In the Adjacent, questions must have answers, lest speculation lead to free thought. In the Adjacent, ideas do not remain abstract for long.

In people’s dreams, the knife gleamed in the light of the missing moon.

Then one day, the knife vanished. People were confused; things once manifested in the Adjacent, didn’t just disappear unless something supplanted it, and the knife was still on the people’s minds. In fact, with the knife’s sudden absence, the people of the Adjacent were thinking about it more than ever.

A month passed with no sign of the knife, three moons waxing and waning in the daytime, three in the night - two in the sky and one in the people’s dreams. And then, exactly one month and one day after it had disappeared, the knife came back.

But it did not come back alone.

The woman’s skin was pure silver, metal joints glinting in the light of the moon as she moved. She carried the knife - or no, for nothing moved the knife, but she moved with it, a partner in an intricate dance. Her smile was beguiling, and all who dreamed of her fell instantly in love.

Love is a very dangerous emotion in the Adjacent, and so much of such a dangerous emotion could lead to nothing but disaster.

Love destroyed nations. Love emptied the seas. But when the knife returned with its silver goddess, the catastrophe became apparent. So widespread and all-consuming was the adoration for her that they failed to consider the knife or its message.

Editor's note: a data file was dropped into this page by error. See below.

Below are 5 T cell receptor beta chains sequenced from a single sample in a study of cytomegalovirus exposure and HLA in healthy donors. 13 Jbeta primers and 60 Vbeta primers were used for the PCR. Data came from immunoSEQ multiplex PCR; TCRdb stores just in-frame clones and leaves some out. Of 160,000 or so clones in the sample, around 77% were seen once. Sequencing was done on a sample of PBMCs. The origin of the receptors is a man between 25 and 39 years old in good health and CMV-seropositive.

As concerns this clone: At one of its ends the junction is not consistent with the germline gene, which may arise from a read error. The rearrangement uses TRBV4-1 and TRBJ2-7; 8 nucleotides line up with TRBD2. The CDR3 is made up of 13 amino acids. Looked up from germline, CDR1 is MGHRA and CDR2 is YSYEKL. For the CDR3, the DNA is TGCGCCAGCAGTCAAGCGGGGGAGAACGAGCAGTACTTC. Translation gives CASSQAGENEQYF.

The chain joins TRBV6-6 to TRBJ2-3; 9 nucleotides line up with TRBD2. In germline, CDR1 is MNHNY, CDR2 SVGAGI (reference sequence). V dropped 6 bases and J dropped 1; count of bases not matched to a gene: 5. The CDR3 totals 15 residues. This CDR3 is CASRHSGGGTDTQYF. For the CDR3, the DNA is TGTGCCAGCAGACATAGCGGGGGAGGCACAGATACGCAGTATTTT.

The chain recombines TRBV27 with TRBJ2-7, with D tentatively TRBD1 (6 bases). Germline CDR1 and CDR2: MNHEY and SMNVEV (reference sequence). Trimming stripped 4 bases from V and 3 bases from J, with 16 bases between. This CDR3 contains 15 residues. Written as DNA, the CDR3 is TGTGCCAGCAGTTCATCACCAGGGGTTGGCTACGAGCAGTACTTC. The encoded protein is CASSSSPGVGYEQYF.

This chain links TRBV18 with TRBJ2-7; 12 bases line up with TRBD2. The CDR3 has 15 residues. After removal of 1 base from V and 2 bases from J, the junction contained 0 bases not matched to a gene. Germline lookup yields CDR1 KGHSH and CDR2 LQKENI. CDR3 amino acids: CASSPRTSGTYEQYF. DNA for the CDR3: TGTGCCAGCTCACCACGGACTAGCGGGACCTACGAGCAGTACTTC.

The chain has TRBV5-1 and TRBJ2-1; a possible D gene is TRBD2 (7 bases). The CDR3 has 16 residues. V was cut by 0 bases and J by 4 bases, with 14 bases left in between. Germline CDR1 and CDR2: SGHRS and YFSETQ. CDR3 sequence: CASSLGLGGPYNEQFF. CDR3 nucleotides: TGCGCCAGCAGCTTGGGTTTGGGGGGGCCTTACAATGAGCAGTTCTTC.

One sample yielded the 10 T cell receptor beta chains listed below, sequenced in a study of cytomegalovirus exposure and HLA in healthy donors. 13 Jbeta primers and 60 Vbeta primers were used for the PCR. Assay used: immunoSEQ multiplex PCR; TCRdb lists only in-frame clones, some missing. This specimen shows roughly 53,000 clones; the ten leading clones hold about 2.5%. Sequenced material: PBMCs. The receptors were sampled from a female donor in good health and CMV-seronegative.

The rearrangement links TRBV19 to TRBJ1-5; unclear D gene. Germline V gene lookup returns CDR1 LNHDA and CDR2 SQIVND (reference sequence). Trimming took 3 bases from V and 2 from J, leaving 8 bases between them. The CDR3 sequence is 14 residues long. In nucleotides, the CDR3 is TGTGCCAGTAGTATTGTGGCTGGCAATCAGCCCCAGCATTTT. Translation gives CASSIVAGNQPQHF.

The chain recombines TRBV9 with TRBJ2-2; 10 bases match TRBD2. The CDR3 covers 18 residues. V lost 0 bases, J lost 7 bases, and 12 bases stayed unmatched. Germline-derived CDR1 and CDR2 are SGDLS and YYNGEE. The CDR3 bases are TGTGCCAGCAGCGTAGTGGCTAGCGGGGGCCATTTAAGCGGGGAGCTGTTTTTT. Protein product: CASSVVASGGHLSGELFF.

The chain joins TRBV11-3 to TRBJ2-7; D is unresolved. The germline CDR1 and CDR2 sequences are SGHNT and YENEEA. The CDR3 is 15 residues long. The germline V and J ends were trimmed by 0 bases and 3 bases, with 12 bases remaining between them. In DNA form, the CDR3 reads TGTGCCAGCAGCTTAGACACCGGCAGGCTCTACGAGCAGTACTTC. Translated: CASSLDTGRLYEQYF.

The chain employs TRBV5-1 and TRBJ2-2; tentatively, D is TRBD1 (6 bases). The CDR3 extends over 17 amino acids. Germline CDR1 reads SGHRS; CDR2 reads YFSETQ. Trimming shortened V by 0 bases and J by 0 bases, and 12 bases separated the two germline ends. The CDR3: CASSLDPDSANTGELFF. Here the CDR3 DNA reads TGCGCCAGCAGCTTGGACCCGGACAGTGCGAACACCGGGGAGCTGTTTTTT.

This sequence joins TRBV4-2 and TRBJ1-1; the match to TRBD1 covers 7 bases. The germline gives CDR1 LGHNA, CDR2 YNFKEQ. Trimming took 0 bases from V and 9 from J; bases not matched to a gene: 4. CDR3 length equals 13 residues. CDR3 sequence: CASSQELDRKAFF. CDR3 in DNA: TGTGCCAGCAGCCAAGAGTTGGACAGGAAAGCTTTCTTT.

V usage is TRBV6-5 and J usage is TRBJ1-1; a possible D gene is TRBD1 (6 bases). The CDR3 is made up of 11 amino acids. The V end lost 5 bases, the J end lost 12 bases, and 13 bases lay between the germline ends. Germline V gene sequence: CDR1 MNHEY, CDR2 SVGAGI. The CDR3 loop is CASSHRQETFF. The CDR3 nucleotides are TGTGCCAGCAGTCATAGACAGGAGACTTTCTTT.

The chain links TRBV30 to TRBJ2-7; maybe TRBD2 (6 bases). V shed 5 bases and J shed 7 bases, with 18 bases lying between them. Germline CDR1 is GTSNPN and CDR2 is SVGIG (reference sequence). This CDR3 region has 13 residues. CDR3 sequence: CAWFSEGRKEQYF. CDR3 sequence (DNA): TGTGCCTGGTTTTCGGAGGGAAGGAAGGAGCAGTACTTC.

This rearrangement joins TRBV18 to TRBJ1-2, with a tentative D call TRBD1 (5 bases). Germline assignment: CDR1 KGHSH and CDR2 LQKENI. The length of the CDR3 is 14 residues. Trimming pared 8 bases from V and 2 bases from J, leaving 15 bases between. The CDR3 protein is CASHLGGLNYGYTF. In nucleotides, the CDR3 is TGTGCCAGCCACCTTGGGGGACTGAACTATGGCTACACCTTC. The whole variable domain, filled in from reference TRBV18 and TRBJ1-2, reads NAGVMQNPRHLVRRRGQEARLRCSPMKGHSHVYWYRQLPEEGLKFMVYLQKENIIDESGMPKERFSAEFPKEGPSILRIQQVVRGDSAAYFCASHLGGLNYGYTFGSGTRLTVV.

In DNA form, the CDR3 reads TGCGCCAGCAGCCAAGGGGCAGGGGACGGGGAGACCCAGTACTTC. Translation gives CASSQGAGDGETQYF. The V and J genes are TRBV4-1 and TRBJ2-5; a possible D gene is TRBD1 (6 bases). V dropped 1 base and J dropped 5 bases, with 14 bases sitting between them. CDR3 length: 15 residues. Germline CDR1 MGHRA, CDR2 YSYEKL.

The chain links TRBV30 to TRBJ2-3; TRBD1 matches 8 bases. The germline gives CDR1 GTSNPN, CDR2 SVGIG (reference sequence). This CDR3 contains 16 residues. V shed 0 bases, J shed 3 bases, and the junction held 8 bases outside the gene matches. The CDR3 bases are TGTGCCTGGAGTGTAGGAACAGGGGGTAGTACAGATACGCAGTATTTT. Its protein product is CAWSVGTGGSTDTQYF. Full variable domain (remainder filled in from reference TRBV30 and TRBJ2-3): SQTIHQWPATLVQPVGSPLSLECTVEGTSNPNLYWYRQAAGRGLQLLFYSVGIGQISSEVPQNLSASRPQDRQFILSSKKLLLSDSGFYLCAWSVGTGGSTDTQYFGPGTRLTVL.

“Regarde la lune.”

But when the goddess spoke, they listened and adored. They called her ‘infinite.’ She called them ‘hers.’ The people argued over what that meant. Some did not know how to share her love. The division spread like skyfire.

The knife remained silent, no longer the subject of so many dreams. Even as the Adjacent itself and its rules began to fade, its people never looked away from their goddess. Not once. Not for the knife, nor the quakes that carved new scars into the world’s surface each day. Nor for the ideas that ran rampant across the landscape, twisting into shapes befitting nightmares never before seen by the once-dutiful, good people of the Adjacent.

Nor for the lost third moon that reappeared one dark hour. Though the moon returned, dawn never did for the people of the Adjacent.

Carl Killer Miller
Apr 28, 2007

This is the way that it all falls.
This is how I feel,